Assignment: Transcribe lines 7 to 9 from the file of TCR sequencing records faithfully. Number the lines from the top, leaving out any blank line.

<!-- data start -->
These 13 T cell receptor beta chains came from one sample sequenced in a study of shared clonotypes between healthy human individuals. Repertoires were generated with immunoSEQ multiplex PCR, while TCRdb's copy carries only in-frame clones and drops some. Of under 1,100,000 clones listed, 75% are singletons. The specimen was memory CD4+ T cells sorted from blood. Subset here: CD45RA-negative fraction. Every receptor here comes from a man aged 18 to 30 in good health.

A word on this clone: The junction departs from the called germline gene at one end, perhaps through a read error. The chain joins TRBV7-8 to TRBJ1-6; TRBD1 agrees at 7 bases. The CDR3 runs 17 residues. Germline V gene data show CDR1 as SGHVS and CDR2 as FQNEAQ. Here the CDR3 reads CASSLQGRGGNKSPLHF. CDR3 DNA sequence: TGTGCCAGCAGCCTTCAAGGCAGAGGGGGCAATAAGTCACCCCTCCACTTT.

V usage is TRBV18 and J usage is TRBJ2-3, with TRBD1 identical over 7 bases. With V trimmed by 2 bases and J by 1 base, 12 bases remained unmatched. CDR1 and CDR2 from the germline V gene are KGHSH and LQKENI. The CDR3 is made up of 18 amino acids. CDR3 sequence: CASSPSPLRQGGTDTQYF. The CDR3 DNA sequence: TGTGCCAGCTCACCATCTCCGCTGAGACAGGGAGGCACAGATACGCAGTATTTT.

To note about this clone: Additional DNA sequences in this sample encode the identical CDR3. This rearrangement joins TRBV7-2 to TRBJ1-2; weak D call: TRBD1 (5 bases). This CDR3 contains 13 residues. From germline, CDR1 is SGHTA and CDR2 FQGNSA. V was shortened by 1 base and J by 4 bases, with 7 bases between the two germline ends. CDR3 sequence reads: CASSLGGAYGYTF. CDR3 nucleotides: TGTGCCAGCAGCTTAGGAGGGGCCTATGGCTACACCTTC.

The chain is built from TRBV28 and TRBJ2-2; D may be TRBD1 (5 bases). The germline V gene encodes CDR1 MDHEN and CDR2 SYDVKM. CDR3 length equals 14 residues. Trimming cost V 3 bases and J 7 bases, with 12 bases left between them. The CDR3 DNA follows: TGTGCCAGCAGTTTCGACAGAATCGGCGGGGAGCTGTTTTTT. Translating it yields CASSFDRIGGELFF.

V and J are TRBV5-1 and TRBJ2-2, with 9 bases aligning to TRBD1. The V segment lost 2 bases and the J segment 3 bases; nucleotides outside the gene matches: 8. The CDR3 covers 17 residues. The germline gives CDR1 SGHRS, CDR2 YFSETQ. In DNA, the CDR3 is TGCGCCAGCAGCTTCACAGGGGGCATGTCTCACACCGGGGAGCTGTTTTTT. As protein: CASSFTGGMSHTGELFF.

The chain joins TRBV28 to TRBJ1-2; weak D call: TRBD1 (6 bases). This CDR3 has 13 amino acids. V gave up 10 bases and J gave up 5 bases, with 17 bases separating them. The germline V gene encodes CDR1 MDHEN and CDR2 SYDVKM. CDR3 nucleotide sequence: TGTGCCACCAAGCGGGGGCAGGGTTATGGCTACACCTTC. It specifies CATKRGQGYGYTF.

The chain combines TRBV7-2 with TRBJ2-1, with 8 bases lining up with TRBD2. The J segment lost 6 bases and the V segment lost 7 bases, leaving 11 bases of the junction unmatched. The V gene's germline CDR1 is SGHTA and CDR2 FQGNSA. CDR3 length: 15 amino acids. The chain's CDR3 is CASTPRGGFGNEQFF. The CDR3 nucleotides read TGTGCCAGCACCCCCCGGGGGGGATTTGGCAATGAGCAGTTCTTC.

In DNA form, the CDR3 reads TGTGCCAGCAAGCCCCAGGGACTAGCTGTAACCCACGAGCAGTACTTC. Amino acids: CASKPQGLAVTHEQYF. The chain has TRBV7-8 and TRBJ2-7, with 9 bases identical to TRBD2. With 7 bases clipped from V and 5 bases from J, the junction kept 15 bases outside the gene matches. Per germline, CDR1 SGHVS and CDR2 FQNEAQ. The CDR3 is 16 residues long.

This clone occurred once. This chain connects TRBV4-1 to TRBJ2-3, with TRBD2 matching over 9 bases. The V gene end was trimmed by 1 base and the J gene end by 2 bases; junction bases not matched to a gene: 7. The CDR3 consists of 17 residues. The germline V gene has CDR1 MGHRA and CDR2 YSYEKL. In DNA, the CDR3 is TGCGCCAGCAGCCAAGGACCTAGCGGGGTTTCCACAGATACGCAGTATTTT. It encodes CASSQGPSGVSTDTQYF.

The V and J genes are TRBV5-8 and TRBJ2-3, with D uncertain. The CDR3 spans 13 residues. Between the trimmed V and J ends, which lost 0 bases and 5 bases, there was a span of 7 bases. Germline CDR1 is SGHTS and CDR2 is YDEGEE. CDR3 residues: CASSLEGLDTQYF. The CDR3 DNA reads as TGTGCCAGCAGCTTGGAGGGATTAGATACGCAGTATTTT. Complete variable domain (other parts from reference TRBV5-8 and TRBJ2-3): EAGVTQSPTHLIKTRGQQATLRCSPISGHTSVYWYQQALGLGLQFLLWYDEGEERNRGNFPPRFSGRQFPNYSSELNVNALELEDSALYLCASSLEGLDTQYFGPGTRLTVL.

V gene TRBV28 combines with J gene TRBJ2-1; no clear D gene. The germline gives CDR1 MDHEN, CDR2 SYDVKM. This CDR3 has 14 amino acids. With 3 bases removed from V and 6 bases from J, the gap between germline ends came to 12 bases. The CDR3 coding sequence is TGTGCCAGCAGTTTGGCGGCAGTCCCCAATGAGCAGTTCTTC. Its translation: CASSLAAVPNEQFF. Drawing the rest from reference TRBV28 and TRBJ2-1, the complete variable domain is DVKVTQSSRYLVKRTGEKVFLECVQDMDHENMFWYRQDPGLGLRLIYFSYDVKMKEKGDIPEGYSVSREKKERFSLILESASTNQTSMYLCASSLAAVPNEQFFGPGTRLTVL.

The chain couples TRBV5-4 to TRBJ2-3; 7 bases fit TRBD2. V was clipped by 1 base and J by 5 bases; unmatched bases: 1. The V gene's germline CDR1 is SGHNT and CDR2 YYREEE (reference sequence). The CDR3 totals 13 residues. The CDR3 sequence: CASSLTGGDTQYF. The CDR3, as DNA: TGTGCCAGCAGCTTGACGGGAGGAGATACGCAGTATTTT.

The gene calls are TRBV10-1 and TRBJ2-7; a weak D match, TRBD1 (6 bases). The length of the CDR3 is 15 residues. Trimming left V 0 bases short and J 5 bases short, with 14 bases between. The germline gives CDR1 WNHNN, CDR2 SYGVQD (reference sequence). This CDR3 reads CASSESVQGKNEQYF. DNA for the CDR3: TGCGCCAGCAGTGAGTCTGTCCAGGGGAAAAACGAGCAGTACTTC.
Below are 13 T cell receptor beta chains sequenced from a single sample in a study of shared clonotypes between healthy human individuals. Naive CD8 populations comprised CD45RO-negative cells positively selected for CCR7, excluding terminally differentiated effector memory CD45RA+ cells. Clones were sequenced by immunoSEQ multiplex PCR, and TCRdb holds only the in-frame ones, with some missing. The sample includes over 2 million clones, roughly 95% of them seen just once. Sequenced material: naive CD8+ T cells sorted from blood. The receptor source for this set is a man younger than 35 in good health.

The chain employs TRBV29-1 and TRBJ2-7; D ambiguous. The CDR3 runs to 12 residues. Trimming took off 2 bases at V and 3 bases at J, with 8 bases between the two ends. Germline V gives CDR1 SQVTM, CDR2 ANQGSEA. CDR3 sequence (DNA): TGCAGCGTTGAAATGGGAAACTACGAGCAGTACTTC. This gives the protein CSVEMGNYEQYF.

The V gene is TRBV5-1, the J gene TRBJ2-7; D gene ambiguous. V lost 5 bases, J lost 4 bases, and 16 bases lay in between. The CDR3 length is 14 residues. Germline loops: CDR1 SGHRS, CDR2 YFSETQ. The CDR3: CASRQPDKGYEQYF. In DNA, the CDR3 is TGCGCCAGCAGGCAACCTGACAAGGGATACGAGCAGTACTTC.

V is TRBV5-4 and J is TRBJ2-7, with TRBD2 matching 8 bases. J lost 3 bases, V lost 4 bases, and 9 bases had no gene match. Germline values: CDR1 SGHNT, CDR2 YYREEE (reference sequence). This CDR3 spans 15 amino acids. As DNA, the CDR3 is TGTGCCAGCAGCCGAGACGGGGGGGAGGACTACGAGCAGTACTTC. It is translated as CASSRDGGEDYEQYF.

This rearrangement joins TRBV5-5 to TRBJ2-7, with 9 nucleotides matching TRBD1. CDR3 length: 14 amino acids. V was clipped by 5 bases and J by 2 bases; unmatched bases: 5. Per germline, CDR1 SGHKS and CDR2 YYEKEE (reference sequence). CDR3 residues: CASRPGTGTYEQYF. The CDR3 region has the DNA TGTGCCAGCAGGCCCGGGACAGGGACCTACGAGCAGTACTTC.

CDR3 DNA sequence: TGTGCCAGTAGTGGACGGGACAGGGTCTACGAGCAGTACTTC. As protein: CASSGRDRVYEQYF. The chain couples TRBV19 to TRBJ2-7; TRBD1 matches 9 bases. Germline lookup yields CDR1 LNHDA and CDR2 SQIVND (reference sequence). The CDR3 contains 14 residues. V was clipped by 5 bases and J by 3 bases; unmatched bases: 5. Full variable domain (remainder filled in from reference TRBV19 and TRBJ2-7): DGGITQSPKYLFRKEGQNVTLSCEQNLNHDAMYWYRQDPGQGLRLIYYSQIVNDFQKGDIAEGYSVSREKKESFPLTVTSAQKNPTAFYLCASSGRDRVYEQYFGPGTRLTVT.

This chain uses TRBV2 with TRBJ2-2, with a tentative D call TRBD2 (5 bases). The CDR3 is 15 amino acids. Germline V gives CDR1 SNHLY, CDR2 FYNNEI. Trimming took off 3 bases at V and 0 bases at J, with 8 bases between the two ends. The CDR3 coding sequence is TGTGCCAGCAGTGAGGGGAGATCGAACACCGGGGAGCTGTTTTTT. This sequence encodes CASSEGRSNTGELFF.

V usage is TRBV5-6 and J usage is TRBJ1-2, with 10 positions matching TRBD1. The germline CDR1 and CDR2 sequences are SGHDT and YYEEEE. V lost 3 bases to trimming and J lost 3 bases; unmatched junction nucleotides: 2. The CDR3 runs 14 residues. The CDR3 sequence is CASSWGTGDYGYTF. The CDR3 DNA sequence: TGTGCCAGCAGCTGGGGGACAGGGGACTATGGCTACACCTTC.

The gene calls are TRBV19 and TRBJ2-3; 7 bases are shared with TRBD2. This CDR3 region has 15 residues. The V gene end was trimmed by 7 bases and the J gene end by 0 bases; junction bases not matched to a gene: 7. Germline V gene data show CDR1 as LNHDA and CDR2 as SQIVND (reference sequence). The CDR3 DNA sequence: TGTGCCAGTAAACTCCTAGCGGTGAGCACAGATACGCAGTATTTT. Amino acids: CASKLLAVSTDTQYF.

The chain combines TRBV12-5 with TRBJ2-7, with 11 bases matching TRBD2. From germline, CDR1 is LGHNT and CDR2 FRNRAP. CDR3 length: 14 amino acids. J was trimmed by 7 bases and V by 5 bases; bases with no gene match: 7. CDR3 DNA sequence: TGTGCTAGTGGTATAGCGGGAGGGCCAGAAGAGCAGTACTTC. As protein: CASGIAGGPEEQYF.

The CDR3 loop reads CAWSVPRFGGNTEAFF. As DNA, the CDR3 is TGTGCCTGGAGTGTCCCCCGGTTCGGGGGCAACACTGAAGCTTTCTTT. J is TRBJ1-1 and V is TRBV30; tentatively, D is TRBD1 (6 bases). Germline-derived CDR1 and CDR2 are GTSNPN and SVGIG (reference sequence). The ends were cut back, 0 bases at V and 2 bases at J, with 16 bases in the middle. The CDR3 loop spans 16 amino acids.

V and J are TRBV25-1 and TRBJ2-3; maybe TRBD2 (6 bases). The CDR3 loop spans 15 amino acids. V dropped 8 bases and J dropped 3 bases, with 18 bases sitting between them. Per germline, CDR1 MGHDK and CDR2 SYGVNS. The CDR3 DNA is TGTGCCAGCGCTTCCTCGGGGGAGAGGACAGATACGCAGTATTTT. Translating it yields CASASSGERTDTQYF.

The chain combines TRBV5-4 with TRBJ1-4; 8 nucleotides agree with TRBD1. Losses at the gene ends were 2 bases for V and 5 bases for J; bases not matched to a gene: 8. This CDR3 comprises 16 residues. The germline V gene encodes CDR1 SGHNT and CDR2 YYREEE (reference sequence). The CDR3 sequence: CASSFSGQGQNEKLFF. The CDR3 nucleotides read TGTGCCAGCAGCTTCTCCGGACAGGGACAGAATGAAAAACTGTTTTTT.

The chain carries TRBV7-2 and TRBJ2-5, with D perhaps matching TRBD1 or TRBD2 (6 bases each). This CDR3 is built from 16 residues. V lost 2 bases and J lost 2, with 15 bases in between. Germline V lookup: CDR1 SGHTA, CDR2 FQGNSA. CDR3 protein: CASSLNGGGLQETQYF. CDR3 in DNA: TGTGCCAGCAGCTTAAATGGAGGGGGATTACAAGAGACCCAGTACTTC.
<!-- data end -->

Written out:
The chain joins TRBV28 to TRBJ1-2; weak D call: TRBD1 (6 bases). This CDR3 has 13 amino acids. V gave up 10 bases and J gave up 5 bases, with 17 bases separating them. The germline V gene encodes CDR1 MDHEN and CDR2 SYDVKM. CDR3 nucleotide sequence: TGTGCCACCAAGCGGGGGCAGGGTTATGGCTACACCTTC. It specifies CATKRGQGYGYTF.

The chain combines TRBV7-2 with TRBJ2-1, with 8 bases lining up with TRBD2. The J segment lost 6 bases and the V segment lost 7 bases, leaving 11 bases of the junction unmatched. The V gene's germline CDR1 is SGHTA and CDR2 FQGNSA. CDR3 length: 15 amino acids. The chain's CDR3 is CASTPRGGFGNEQFF. The CDR3 nucleotides read TGTGCCAGCACCCCCCGGGGGGGATTTGGCAATGAGCAGTTCTTC.

In DNA form, the CDR3 reads TGTGCCAGCAAGCCCCAGGGACTAGCTGTAACCCACGAGCAGTACTTC. Amino acids: CASKPQGLAVTHEQYF. The chain has TRBV7-8 and TRBJ2-7, with 9 bases identical to TRBD2. With 7 bases clipped from V and 5 bases from J, the junction kept 15 bases outside the gene matches. Per germline, CDR1 SGHVS and CDR2 FQNEAQ. The CDR3 is 16 residues long.